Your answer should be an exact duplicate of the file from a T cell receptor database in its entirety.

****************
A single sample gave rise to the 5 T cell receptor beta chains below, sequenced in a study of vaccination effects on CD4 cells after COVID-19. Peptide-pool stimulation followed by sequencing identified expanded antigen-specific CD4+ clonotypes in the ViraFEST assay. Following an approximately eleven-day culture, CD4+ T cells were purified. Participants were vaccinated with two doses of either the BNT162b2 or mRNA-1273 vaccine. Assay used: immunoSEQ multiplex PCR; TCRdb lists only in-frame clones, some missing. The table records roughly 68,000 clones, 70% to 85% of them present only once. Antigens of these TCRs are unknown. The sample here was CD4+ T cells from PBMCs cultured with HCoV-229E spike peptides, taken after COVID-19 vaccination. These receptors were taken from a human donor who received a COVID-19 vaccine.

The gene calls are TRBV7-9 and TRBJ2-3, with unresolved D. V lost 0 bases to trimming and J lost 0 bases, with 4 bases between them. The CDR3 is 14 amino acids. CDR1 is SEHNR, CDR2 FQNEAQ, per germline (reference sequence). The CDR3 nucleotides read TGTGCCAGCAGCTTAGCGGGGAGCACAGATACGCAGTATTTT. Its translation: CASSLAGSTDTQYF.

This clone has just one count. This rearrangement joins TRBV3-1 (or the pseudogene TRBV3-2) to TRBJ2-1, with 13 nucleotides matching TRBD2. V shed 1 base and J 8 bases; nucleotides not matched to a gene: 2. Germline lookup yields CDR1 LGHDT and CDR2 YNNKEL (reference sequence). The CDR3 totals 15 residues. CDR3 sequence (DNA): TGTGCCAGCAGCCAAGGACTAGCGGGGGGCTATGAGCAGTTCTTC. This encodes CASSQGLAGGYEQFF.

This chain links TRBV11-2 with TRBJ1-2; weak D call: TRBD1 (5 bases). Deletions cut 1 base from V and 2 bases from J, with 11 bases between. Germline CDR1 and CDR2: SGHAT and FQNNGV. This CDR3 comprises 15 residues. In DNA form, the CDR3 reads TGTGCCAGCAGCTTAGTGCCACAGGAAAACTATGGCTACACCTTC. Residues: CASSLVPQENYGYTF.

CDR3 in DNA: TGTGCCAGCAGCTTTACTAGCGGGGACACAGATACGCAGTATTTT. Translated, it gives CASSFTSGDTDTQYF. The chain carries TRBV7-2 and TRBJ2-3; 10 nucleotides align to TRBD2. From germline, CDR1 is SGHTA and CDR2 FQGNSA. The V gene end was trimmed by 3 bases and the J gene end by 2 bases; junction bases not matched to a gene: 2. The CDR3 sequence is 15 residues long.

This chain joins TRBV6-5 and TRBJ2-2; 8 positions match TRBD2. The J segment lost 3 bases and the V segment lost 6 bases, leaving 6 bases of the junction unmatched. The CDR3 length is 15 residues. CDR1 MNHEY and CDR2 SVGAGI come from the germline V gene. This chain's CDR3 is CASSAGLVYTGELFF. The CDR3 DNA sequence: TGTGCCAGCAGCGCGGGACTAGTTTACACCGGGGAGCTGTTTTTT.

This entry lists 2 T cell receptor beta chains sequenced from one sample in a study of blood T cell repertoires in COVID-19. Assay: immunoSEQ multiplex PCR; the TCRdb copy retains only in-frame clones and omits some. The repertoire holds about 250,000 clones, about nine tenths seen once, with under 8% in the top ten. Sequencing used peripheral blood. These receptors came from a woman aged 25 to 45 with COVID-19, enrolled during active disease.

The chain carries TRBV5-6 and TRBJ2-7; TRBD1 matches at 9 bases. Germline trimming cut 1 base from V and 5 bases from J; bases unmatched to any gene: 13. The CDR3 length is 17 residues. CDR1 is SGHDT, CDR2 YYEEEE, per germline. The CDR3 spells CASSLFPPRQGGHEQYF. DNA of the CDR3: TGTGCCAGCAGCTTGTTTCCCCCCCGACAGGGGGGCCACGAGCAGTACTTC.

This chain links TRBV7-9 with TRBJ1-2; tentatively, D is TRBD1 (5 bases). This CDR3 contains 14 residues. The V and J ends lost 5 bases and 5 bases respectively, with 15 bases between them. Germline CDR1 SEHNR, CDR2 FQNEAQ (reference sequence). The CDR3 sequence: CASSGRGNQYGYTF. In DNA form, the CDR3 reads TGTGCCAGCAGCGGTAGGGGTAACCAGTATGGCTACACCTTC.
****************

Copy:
A single sample gave rise to the 5 T cell receptor beta chains below, sequenced in a study of vaccination effects on CD4 cells after COVID-19. Peptide-pool stimulation followed by sequencing identified expanded antigen-specific CD4+ clonotypes in the ViraFEST assay. Following an approximately eleven-day culture, CD4+ T cells were purified. Participants were vaccinated with two doses of either the BNT162b2 or mRNA-1273 vaccine. Assay used: immunoSEQ multiplex PCR; TCRdb lists only in-frame clones, some missing. The table records roughly 68,000 clones, 70% to 85% of them present only once. Antigens of these TCRs are unknown. The sample here was CD4+ T cells from PBMCs cultured with HCoV-229E spike peptides, taken after COVID-19 vaccination. These receptors were taken from a human donor who received a COVID-19 vaccine.

The gene calls are TRBV7-9 and TRBJ2-3, with unresolved D. V lost 0 bases to trimming and J lost 0 bases, with 4 bases between them. The CDR3 is 14 amino acids. CDR1 is SEHNR, CDR2 FQNEAQ, per germline (reference sequence). The CDR3 nucleotides read TGTGCCAGCAGCTTAGCGGGGAGCACAGATACGCAGTATTTT. Its translation: CASSLAGSTDTQYF.

This clone has just one count. This rearrangement joins TRBV3-1 (or the pseudogene TRBV3-2) to TRBJ2-1, with 13 nucleotides matching TRBD2. V shed 1 base and J 8 bases; nucleotides not matched to a gene: 2. Germline lookup yields CDR1 LGHDT and CDR2 YNNKEL (reference sequence). The CDR3 totals 15 residues. CDR3 sequence (DNA): TGTGCCAGCAGCCAAGGACTAGCGGGGGGCTATGAGCAGTTCTTC. This encodes CASSQGLAGGYEQFF.

This chain links TRBV11-2 with TRBJ1-2; weak D call: TRBD1 (5 bases). Deletions cut 1 base from V and 2 bases from J, with 11 bases between. Germline CDR1 and CDR2: SGHAT and FQNNGV. This CDR3 comprises 15 residues. In DNA form, the CDR3 reads TGTGCCAGCAGCTTAGTGCCACAGGAAAACTATGGCTACACCTTC. Residues: CASSLVPQENYGYTF.

CDR3 in DNA: TGTGCCAGCAGCTTTACTAGCGGGGACACAGATACGCAGTATTTT. Translated, it gives CASSFTSGDTDTQYF. The chain carries TRBV7-2 and TRBJ2-3; 10 nucleotides align to TRBD2. From germline, CDR1 is SGHTA and CDR2 FQGNSA. The V gene end was trimmed by 3 bases and the J gene end by 2 bases; junction bases not matched to a gene: 2. The CDR3 sequence is 15 residues long.

This chain joins TRBV6-5 and TRBJ2-2; 8 positions match TRBD2. The J segment lost 3 bases and the V segment lost 6 bases, leaving 6 bases of the junction unmatched. The CDR3 length is 15 residues. CDR1 MNHEY and CDR2 SVGAGI come from the germline V gene. This chain's CDR3 is CASSAGLVYTGELFF. The CDR3 DNA sequence: TGTGCCAGCAGCGCGGGACTAGTTTACACCGGGGAGCTGTTTTTT.

This entry lists 2 T cell receptor beta chains sequenced from one sample in a study of blood T cell repertoires in COVID-19. Assay: immunoSEQ multiplex PCR; the TCRdb copy retains only in-frame clones and omits some. The repertoire holds about 250,000 clones, about nine tenths seen once, with under 8% in the top ten. Sequencing used peripheral blood. These receptors came from a woman aged 25 to 45 with COVID-19, enrolled during active disease.

The chain carries TRBV5-6 and TRBJ2-7; TRBD1 matches at 9 bases. Germline trimming cut 1 base from V and 5 bases from J; bases unmatched to any gene: 13. The CDR3 length is 17 residues. CDR1 is SGHDT, CDR2 YYEEEE, per germline. The CDR3 spells CASSLFPPRQGGHEQYF. DNA of the CDR3: TGTGCCAGCAGCTTGTTTCCCCCCCGACAGGGGGGCCACGAGCAGTACTTC.

This chain links TRBV7-9 with TRBJ1-2; tentatively, D is TRBD1 (5 bases). This CDR3 contains 14 residues. The V and J ends lost 5 bases and 5 bases respectively, with 15 bases between them. Germline CDR1 SEHNR, CDR2 FQNEAQ (reference sequence). The CDR3 sequence: CASSGRGNQYGYTF. In DNA form, the CDR3 reads TGTGCCAGCAGCGGTAGGGGTAACCAGTATGGCTACACCTTC.